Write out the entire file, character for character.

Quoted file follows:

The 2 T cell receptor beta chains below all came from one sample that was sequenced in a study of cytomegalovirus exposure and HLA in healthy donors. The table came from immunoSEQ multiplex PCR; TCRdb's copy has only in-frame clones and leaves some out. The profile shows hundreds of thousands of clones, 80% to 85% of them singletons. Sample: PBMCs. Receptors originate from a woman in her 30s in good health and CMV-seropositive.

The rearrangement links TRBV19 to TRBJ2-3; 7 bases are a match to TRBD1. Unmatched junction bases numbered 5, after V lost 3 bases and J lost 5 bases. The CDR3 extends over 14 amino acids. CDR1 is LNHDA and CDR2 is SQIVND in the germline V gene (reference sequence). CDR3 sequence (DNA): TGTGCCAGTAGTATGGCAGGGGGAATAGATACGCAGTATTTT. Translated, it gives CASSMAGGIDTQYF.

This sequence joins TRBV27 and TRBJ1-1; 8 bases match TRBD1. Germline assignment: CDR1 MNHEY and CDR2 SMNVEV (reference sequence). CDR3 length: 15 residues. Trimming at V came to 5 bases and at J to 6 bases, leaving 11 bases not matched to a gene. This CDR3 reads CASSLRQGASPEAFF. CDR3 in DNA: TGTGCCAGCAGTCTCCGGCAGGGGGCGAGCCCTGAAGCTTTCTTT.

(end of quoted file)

The 2 T cell receptor beta chains below all came from one sample that was sequenced in a study of cytomegalovirus exposure and HLA in healthy donors. The table came from immunoSEQ multiplex PCR; TCRdb's copy has only in-frame clones and leaves some out. The profile shows hundreds of thousands of clones, 80% to 85% of them singletons. Sample: PBMCs. Receptors originate from a woman in her 30s in good health and CMV-seropositive.

The rearrangement links TRBV19 to TRBJ2-3; 7 bases are a match to TRBD1. Unmatched junction bases numbered 5, after V lost 3 bases and J lost 5 bases. The CDR3 extends over 14 amino acids. CDR1 is LNHDA and CDR2 is SQIVND in the germline V gene (reference sequence). CDR3 sequence (DNA): TGTGCCAGTAGTATGGCAGGGGGAATAGATACGCAGTATTTT. Translated, it gives CASSMAGGIDTQYF.

This sequence joins TRBV27 and TRBJ1-1; 8 bases match TRBD1. Germline assignment: CDR1 MNHEY and CDR2 SMNVEV (reference sequence). CDR3 length: 15 residues. Trimming at V came to 5 bases and at J to 6 bases, leaving 11 bases not matched to a gene. This CDR3 reads CASSLRQGASPEAFF. CDR3 in DNA: TGTGCCAGCAGTCTCCGGCAGGGGGCGAGCCCTGAAGCTTTCTTT.